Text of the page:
I have a confession to make. Since about 2009, I’ve been leading a secret life.
As a woman.
Yes, it’s true. Several years back I was working a day job and writing my novels for St. Martins at night and was so exhausted all the time I could barely form a response to anyone who asked me what time it was. And if I managed, it was usually “Bedtime.”
Life as a midlist author for one of the Big Five is not all champagne and roses. My advances were decent, but not fantastic. And spread out over a couple of years, the royalties they were doling out were not enough to sustain my hedonistic lifestyle. I mean, Ferraris are expensive to maintain.
So I knew I had to do something to make the leap from day job zombie caffeine addict to full-time writer zombie caffeine addict and the only way to do that would be a) drink more coffee; and b) find more writing work.
And since we’re supposed to be talking about writing here, I’ll spare you my opinion on Jamaica Blue Mountain beans and tell you about the finding more work part.
Oh, and the woman part, too. I’m sure you haven’t forgotten about that.
You see, many of my writer friends are women. And many of those woman work in the world of romance, specifically the world of Harlequin romance. Some of them work for a line called Harlequin Intrigue, which is all about romantic suspense, and the emphasis on suspense over romance is completely up to the author.
When I asked my buddy Debra Webb (the Queen of Intrigue) if any men ever write for the line, she told me they did indeed and “Oh, my God, you should write for them! I’ll introduce you to my editor!”
The next thing I knew I was writing an outline and sample chapters and within a month I was working for Intrigue under a female pen name that I will happily reveal to anyone willing to pay me a hundred bucks, so long as you promise not to reveal the secret (hey, I’ve gotta make money SOMEHOW).
Anyway, I was attracted to Intrigue because the books are only about 50,000 words long, fairly linear, and I figured I’d be able to bang them out pretty quickly and earn enough extra money to dump the day job.
And I was right. Thanks to Harlequin and a very nice deal with Penguin, I was able to do just that.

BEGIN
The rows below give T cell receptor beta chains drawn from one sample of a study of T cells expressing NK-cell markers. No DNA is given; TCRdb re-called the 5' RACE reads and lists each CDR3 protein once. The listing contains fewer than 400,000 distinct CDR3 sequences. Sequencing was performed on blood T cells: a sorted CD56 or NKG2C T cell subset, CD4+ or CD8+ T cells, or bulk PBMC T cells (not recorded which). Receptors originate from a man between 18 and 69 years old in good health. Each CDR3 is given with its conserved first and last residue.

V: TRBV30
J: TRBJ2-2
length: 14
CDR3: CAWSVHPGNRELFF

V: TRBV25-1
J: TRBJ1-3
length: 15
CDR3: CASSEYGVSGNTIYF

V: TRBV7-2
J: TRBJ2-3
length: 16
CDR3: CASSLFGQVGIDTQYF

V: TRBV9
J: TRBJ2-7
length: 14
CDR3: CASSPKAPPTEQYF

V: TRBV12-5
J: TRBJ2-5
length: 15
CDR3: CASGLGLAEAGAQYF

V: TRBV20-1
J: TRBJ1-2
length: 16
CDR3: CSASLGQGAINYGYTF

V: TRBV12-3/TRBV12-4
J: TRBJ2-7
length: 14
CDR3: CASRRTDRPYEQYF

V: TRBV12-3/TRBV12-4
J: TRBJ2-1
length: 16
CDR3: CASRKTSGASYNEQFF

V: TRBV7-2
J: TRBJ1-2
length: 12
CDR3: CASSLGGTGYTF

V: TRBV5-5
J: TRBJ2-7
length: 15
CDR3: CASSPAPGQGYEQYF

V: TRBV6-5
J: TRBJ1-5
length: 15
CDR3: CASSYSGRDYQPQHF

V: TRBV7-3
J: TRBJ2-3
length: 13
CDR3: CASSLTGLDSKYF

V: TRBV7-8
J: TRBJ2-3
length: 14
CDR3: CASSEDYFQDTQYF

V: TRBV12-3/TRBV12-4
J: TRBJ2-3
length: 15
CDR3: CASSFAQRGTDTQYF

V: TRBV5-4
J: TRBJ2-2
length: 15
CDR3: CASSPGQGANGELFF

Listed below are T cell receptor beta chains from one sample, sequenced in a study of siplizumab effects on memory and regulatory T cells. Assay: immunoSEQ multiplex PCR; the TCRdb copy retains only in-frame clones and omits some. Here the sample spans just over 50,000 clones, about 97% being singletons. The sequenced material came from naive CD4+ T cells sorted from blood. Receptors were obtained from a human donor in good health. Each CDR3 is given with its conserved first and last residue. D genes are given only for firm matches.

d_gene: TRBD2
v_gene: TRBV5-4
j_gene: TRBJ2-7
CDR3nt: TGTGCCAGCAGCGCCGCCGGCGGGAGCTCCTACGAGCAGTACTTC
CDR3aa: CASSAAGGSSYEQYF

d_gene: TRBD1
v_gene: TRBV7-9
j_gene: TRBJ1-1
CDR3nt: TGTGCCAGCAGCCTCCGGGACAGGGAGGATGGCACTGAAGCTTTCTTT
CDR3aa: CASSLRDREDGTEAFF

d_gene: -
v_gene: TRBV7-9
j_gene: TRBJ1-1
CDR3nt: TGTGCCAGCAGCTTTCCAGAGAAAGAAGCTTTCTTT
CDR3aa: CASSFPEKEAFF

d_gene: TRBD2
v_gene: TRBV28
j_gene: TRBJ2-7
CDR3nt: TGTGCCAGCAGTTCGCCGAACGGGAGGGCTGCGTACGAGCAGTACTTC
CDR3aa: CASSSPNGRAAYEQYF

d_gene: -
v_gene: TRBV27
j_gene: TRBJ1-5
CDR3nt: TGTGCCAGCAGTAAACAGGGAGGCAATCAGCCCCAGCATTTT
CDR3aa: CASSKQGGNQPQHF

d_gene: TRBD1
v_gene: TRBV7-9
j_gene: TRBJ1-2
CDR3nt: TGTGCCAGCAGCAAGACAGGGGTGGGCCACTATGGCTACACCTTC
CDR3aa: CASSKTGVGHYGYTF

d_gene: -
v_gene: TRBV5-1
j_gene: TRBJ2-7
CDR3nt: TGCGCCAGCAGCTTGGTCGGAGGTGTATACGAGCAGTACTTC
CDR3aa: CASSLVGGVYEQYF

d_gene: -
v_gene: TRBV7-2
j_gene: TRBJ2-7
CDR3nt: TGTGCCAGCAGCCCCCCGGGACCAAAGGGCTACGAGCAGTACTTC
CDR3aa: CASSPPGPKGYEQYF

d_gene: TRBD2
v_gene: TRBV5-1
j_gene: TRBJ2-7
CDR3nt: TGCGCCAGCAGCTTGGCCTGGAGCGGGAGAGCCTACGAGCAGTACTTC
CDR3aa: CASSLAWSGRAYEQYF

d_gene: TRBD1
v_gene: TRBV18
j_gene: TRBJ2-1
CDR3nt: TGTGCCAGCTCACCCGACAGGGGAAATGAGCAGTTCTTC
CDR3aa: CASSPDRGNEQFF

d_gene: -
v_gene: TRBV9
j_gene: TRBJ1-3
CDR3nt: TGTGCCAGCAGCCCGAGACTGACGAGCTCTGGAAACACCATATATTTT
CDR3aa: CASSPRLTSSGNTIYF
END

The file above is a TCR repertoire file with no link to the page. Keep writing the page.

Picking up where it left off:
But I had one very small problem…
I’ve never been what you’d call a fast writer. So now I was in a situation where I had to not only write a big 150,000 word apocalyptic novel for Penguin, I also had to do a couple of those 50,000 word romancers.
Had I just shot myself in the foot? Painted myself into a corner? Taken a long walk off a short—you get the point. Choose your own cliché.
Ever since I started writing, I’ve been a pantser. I come up with an idea, kinda sorta figure out who the main character is, then sit down and start writing. I had tried outlining many, many times (just like all the writing books say we should) and I just couldn’t stand to do them. My eyes would glaze over after three paragraphs.
Isn’t writing supposed to be fun?
But for the Harlequin Intrigue audition I had no choice but to write that outline and three sample chapters. It was full proposal or don’t bother auditioning. They weren’t going to hire me simply because they liked my Facebook page. (Or maybe in was MySpace in those days.)
When it came time to actually write the book, however, I discovered something quite wonderful. Because I had worked everything out in that outline, all I really had to do was, as they say, “word it in,” and I managed to bang that thing out in record time.
From there on out, I was a convert. At least when it came to Harlequin romances. I still wrote (and continue to write) my Robert Gregory Browne books by the seat of my pants (except for one exception I won’t get into here), but the Intrigues were all outlined first. Even after my editor said all she needed was a paragraph from me. I would write a ten to twenty page outline for myself, because I had to write those suckers fast.
I think the fastest I ever went from outline to finished book was about two and a half weeks. I’m no John Creasey, but I think 50K words in that amount of time is pretty damn fast.
So if you’re concerned about your snail’s pace as a writer, just know that as much as you might hate them, outlines can certainly be your friend.
Now that I’ve said goodbye to Intrigue, I still loath outlines and avoid them completely.
But that doesn’t mean you have to.